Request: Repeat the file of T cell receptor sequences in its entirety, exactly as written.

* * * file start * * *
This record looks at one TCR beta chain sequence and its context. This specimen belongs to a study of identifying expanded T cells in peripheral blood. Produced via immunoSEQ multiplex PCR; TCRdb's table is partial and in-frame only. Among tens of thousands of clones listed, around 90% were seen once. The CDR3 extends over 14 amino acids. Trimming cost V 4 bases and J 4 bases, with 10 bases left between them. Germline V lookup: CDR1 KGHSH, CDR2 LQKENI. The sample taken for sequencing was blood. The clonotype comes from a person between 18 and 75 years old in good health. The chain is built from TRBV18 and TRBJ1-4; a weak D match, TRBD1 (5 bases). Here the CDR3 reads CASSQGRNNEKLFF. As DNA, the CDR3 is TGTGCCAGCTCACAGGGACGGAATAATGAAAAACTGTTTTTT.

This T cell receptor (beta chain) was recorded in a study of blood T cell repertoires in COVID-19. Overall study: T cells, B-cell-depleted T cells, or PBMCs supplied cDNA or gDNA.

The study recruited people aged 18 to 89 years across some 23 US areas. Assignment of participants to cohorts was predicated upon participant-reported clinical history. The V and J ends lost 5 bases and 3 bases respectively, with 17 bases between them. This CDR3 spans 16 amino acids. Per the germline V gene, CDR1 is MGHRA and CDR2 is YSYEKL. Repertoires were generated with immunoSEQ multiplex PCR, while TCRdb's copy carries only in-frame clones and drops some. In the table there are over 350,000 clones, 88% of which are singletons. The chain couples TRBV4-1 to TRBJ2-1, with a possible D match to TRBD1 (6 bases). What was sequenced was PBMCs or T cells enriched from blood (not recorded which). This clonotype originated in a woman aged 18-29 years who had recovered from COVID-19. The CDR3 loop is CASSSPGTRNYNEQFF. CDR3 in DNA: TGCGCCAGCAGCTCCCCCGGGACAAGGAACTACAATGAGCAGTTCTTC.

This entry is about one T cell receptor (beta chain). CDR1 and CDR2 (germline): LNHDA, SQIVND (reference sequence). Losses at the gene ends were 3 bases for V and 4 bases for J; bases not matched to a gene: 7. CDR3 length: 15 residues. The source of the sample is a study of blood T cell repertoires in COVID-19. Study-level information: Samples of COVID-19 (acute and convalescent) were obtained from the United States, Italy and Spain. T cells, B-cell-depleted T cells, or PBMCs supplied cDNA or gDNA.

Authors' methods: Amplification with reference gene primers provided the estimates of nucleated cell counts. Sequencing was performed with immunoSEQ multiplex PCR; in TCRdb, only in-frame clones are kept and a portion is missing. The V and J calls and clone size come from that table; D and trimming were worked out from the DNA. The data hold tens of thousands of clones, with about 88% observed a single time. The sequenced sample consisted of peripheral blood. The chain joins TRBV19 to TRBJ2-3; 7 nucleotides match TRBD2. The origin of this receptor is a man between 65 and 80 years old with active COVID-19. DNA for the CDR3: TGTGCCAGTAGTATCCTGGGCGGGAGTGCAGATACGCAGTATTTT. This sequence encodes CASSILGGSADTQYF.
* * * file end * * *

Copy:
This record looks at one TCR beta chain sequence and its context. This specimen belongs to a study of identifying expanded T cells in peripheral blood. Produced via immunoSEQ multiplex PCR; TCRdb's table is partial and in-frame only. Among tens of thousands of clones listed, around 90% were seen once. The CDR3 extends over 14 amino acids. Trimming cost V 4 bases and J 4 bases, with 10 bases left between them. Germline V lookup: CDR1 KGHSH, CDR2 LQKENI. The sample taken for sequencing was blood. The clonotype comes from a person between 18 and 75 years old in good health. The chain is built from TRBV18 and TRBJ1-4; a weak D match, TRBD1 (5 bases). Here the CDR3 reads CASSQGRNNEKLFF. As DNA, the CDR3 is TGTGCCAGCTCACAGGGACGGAATAATGAAAAACTGTTTTTT.

This T cell receptor (beta chain) was recorded in a study of blood T cell repertoires in COVID-19. Overall study: T cells, B-cell-depleted T cells, or PBMCs supplied cDNA or gDNA.

The study recruited people aged 18 to 89 years across some 23 US areas. Assignment of participants to cohorts was predicated upon participant-reported clinical history. The V and J ends lost 5 bases and 3 bases respectively, with 17 bases between them. This CDR3 spans 16 amino acids. Per the germline V gene, CDR1 is MGHRA and CDR2 is YSYEKL. Repertoires were generated with immunoSEQ multiplex PCR, while TCRdb's copy carries only in-frame clones and drops some. In the table there are over 350,000 clones, 88% of which are singletons. The chain couples TRBV4-1 to TRBJ2-1, with a possible D match to TRBD1 (6 bases). What was sequenced was PBMCs or T cells enriched from blood (not recorded which). This clonotype originated in a woman aged 18-29 years who had recovered from COVID-19. The CDR3 loop is CASSSPGTRNYNEQFF. CDR3 in DNA: TGCGCCAGCAGCTCCCCCGGGACAAGGAACTACAATGAGCAGTTCTTC.

This entry is about one T cell receptor (beta chain). CDR1 and CDR2 (germline): LNHDA, SQIVND (reference sequence). Losses at the gene ends were 3 bases for V and 4 bases for J; bases not matched to a gene: 7. CDR3 length: 15 residues. The source of the sample is a study of blood T cell repertoires in COVID-19. Study-level information: Samples of COVID-19 (acute and convalescent) were obtained from the United States, Italy and Spain. T cells, B-cell-depleted T cells, or PBMCs supplied cDNA or gDNA.

Authors' methods: Amplification with reference gene primers provided the estimates of nucleated cell counts. Sequencing was performed with immunoSEQ multiplex PCR; in TCRdb, only in-frame clones are kept and a portion is missing. The V and J calls and clone size come from that table; D and trimming were worked out from the DNA. The data hold tens of thousands of clones, with about 88% observed a single time. The sequenced sample consisted of peripheral blood. The chain joins TRBV19 to TRBJ2-3; 7 nucleotides match TRBD2. The origin of this receptor is a man between 65 and 80 years old with active COVID-19. DNA for the CDR3: TGTGCCAGTAGTATCCTGGGCGGGAGTGCAGATACGCAGTATTTT. This sequence encodes CASSILGGSADTQYF.